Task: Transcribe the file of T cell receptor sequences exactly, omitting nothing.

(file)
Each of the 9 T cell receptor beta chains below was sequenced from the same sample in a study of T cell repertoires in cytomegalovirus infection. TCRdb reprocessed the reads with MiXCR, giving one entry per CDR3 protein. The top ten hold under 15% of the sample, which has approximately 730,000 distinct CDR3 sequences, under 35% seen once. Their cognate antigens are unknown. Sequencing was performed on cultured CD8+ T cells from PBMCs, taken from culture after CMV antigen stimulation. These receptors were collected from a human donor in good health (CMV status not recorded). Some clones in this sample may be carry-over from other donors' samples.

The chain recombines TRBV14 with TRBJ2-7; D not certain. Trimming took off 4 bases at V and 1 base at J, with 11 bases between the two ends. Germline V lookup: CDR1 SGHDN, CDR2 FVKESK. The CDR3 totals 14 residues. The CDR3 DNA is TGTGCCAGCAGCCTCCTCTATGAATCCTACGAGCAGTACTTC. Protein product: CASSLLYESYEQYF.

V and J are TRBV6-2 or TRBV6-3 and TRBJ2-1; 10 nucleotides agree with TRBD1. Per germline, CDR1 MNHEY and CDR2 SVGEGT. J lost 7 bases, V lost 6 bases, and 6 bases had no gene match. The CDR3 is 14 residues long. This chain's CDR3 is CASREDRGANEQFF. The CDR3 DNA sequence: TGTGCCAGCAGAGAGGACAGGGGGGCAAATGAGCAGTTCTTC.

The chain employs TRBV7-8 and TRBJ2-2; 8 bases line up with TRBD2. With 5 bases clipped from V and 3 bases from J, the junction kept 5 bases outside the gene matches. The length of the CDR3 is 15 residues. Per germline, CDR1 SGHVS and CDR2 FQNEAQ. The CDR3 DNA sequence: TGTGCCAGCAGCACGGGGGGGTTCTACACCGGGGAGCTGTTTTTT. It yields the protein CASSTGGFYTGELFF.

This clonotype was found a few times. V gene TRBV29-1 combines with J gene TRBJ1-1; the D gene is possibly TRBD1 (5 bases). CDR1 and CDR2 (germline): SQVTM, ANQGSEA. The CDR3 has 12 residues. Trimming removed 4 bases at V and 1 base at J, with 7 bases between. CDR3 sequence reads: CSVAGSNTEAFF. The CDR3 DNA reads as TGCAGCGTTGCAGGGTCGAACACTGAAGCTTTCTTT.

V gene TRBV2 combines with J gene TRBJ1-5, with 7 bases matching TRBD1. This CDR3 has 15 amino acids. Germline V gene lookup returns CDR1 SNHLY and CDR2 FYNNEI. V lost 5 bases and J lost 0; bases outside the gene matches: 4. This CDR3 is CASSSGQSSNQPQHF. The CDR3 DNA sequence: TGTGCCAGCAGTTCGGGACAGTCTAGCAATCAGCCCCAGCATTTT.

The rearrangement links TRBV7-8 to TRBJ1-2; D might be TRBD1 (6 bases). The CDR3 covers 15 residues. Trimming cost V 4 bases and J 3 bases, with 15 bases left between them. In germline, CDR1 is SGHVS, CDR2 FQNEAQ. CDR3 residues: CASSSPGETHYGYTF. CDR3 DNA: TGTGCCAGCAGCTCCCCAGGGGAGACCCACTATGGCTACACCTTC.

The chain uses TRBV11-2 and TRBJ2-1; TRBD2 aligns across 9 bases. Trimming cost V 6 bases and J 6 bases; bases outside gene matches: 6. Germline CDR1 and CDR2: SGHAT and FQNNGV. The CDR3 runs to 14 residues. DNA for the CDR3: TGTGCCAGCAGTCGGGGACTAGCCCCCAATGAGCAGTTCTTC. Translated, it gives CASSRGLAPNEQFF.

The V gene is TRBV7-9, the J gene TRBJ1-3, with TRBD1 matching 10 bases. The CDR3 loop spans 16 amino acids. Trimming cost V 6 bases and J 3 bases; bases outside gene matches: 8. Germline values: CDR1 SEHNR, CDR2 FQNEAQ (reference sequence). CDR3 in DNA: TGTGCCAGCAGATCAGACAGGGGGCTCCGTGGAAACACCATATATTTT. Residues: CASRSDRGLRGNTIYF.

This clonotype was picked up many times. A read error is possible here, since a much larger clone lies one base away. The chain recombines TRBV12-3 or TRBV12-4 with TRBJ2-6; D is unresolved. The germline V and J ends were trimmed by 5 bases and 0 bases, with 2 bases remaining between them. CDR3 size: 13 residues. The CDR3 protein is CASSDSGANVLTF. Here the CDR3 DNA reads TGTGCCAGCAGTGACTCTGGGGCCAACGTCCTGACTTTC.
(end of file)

Each of the 9 T cell receptor beta chains below was sequenced from the same sample in a study of T cell repertoires in cytomegalovirus infection. TCRdb reprocessed the reads with MiXCR, giving one entry per CDR3 protein. The top ten hold under 15% of the sample, which has approximately 730,000 distinct CDR3 sequences, under 35% seen once. Their cognate antigens are unknown. Sequencing was performed on cultured CD8+ T cells from PBMCs, taken from culture after CMV antigen stimulation. These receptors were collected from a human donor in good health (CMV status not recorded). Some clones in this sample may be carry-over from other donors' samples.

The chain recombines TRBV14 with TRBJ2-7; D not certain. Trimming took off 4 bases at V and 1 base at J, with 11 bases between the two ends. Germline V lookup: CDR1 SGHDN, CDR2 FVKESK. The CDR3 totals 14 residues. The CDR3 DNA is TGTGCCAGCAGCCTCCTCTATGAATCCTACGAGCAGTACTTC. Protein product: CASSLLYESYEQYF.

V and J are TRBV6-2 or TRBV6-3 and TRBJ2-1; 10 nucleotides agree with TRBD1. Per germline, CDR1 MNHEY and CDR2 SVGEGT. J lost 7 bases, V lost 6 bases, and 6 bases had no gene match. The CDR3 is 14 residues long. This chain's CDR3 is CASREDRGANEQFF. The CDR3 DNA sequence: TGTGCCAGCAGAGAGGACAGGGGGGCAAATGAGCAGTTCTTC.

The chain employs TRBV7-8 and TRBJ2-2; 8 bases line up with TRBD2. With 5 bases clipped from V and 3 bases from J, the junction kept 5 bases outside the gene matches. The length of the CDR3 is 15 residues. Per germline, CDR1 SGHVS and CDR2 FQNEAQ. The CDR3 DNA sequence: TGTGCCAGCAGCACGGGGGGGTTCTACACCGGGGAGCTGTTTTTT. It yields the protein CASSTGGFYTGELFF.

This clonotype was found a few times. V gene TRBV29-1 combines with J gene TRBJ1-1; the D gene is possibly TRBD1 (5 bases). CDR1 and CDR2 (germline): SQVTM, ANQGSEA. The CDR3 has 12 residues. Trimming removed 4 bases at V and 1 base at J, with 7 bases between. CDR3 sequence reads: CSVAGSNTEAFF. The CDR3 DNA reads as TGCAGCGTTGCAGGGTCGAACACTGAAGCTTTCTTT.

V gene TRBV2 combines with J gene TRBJ1-5, with 7 bases matching TRBD1. This CDR3 has 15 amino acids. Germline V gene lookup returns CDR1 SNHLY and CDR2 FYNNEI. V lost 5 bases and J lost 0; bases outside the gene matches: 4. This CDR3 is CASSSGQSSNQPQHF. The CDR3 DNA sequence: TGTGCCAGCAGTTCGGGACAGTCTAGCAATCAGCCCCAGCATTTT.

The rearrangement links TRBV7-8 to TRBJ1-2; D might be TRBD1 (6 bases). The CDR3 covers 15 residues. Trimming cost V 4 bases and J 3 bases, with 15 bases left between them. In germline, CDR1 is SGHVS, CDR2 FQNEAQ. CDR3 residues: CASSSPGETHYGYTF. CDR3 DNA: TGTGCCAGCAGCTCCCCAGGGGAGACCCACTATGGCTACACCTTC.

The chain uses TRBV11-2 and TRBJ2-1; TRBD2 aligns across 9 bases. Trimming cost V 6 bases and J 6 bases; bases outside gene matches: 6. Germline CDR1 and CDR2: SGHAT and FQNNGV. The CDR3 runs to 14 residues. DNA for the CDR3: TGTGCCAGCAGTCGGGGACTAGCCCCCAATGAGCAGTTCTTC. Translated, it gives CASSRGLAPNEQFF.

The V gene is TRBV7-9, the J gene TRBJ1-3, with TRBD1 matching 10 bases. The CDR3 loop spans 16 amino acids. Trimming cost V 6 bases and J 3 bases; bases outside gene matches: 8. Germline values: CDR1 SEHNR, CDR2 FQNEAQ (reference sequence). CDR3 in DNA: TGTGCCAGCAGATCAGACAGGGGGCTCCGTGGAAACACCATATATTTT. Residues: CASRSDRGLRGNTIYF.

This clonotype was picked up many times. A read error is possible here, since a much larger clone lies one base away. The chain recombines TRBV12-3 or TRBV12-4 with TRBJ2-6; D is unresolved. The germline V and J ends were trimmed by 5 bases and 0 bases, with 2 bases remaining between them. CDR3 size: 13 residues. The CDR3 protein is CASSDSGANVLTF. Here the CDR3 DNA reads TGTGCCAGCAGTGACTCTGGGGCCAACGTCCTGACTTTC.